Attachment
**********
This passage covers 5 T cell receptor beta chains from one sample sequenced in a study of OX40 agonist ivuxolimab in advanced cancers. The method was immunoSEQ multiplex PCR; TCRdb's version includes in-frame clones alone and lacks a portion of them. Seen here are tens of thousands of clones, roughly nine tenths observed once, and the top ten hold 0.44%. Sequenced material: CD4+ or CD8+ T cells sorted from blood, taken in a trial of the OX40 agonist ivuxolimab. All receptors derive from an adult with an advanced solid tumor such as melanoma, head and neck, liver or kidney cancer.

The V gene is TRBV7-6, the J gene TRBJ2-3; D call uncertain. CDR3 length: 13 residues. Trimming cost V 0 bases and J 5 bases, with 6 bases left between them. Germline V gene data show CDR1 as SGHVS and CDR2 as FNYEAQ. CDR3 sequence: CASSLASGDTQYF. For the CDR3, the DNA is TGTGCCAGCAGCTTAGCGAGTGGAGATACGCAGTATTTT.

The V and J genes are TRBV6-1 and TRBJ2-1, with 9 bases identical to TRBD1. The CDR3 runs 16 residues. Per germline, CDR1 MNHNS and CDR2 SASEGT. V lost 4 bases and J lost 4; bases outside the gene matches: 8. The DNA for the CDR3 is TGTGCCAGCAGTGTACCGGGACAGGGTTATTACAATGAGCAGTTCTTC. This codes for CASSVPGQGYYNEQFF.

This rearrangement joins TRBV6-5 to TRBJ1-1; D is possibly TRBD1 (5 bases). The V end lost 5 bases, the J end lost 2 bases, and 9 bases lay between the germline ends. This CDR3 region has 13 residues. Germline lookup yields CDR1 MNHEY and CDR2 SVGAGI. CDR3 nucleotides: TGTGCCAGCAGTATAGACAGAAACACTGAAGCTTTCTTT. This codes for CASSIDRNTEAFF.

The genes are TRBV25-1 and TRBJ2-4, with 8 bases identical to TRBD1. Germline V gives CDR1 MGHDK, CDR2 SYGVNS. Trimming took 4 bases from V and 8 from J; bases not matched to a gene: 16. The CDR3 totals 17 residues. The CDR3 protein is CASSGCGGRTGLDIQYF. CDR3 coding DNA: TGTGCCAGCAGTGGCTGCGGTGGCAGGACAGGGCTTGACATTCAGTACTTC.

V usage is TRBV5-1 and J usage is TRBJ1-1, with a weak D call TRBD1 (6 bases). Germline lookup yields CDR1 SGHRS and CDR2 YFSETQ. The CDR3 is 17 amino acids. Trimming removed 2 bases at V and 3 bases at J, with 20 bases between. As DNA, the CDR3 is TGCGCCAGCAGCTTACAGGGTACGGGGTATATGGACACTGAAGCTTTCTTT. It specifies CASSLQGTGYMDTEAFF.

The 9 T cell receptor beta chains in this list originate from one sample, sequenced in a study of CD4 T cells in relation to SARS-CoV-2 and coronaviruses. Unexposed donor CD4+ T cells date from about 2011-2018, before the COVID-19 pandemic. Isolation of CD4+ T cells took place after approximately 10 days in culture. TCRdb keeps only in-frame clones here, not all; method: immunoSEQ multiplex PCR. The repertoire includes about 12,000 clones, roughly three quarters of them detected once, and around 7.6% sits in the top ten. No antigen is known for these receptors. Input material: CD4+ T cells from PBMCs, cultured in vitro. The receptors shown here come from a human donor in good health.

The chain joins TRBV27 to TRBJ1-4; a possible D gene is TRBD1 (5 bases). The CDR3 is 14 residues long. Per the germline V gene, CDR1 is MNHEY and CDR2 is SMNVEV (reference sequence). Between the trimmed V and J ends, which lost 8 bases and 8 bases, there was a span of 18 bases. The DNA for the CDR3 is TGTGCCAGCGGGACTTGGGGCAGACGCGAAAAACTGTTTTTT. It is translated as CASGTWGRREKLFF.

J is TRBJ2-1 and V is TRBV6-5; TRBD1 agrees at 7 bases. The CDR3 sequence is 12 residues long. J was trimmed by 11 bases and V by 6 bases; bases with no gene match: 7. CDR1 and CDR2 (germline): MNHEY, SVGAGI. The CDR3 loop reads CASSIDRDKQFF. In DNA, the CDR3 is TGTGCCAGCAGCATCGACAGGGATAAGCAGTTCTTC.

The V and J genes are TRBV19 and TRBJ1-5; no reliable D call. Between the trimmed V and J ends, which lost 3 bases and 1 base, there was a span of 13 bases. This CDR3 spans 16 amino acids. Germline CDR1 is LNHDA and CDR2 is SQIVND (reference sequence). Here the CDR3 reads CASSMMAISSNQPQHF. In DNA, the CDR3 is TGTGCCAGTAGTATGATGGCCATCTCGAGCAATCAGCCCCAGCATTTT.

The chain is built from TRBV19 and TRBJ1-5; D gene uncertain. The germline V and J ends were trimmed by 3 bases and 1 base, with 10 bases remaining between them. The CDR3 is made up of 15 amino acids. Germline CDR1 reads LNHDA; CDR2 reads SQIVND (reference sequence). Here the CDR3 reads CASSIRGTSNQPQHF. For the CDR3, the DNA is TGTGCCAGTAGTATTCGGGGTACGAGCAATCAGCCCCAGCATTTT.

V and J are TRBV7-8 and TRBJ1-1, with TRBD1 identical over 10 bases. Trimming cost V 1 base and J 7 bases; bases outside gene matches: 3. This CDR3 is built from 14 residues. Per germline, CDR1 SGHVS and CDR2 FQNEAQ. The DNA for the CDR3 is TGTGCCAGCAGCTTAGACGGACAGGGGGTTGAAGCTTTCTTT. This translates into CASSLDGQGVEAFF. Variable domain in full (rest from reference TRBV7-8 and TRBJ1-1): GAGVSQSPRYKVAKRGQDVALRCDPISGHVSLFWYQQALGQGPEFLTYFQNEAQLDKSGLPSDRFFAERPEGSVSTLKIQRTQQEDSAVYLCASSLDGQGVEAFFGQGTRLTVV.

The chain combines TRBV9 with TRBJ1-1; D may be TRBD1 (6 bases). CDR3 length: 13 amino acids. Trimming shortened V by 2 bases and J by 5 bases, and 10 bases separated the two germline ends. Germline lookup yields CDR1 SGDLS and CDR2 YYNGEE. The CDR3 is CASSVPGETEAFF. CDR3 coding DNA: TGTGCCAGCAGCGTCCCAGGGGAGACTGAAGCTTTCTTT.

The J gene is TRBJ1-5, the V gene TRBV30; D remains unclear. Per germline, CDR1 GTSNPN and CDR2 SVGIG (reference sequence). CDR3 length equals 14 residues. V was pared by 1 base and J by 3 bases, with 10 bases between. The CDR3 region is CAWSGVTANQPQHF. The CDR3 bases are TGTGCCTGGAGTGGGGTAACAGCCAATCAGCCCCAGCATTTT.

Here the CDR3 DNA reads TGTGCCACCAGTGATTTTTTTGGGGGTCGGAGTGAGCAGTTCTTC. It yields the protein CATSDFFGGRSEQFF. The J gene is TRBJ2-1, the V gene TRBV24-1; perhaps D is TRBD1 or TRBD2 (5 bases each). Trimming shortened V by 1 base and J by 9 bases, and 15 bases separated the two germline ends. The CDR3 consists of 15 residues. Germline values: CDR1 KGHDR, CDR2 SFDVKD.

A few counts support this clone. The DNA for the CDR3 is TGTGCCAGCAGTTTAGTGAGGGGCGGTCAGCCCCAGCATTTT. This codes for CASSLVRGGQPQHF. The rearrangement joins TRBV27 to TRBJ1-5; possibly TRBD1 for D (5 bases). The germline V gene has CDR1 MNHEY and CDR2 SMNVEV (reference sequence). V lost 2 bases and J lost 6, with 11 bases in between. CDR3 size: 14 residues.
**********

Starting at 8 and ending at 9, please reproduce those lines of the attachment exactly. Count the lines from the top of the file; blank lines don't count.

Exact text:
The chain joins TRBV27 to TRBJ1-4; a possible D gene is TRBD1 (5 bases). The CDR3 is 14 residues long. Per the germline V gene, CDR1 is MNHEY and CDR2 is SMNVEV (reference sequence). Between the trimmed V and J ends, which lost 8 bases and 8 bases, there was a span of 18 bases. The DNA for the CDR3 is TGTGCCAGCGGGACTTGGGGCAGACGCGAAAAACTGTTTTTT. It is translated as CASGTWGRREKLFF.

J is TRBJ2-1 and V is TRBV6-5; TRBD1 agrees at 7 bases. The CDR3 sequence is 12 residues long. J was trimmed by 11 bases and V by 6 bases; bases with no gene match: 7. CDR1 and CDR2 (germline): MNHEY, SVGAGI. The CDR3 loop reads CASSIDRDKQFF. In DNA, the CDR3 is TGTGCCAGCAGCATCGACAGGGATAAGCAGTTCTTC.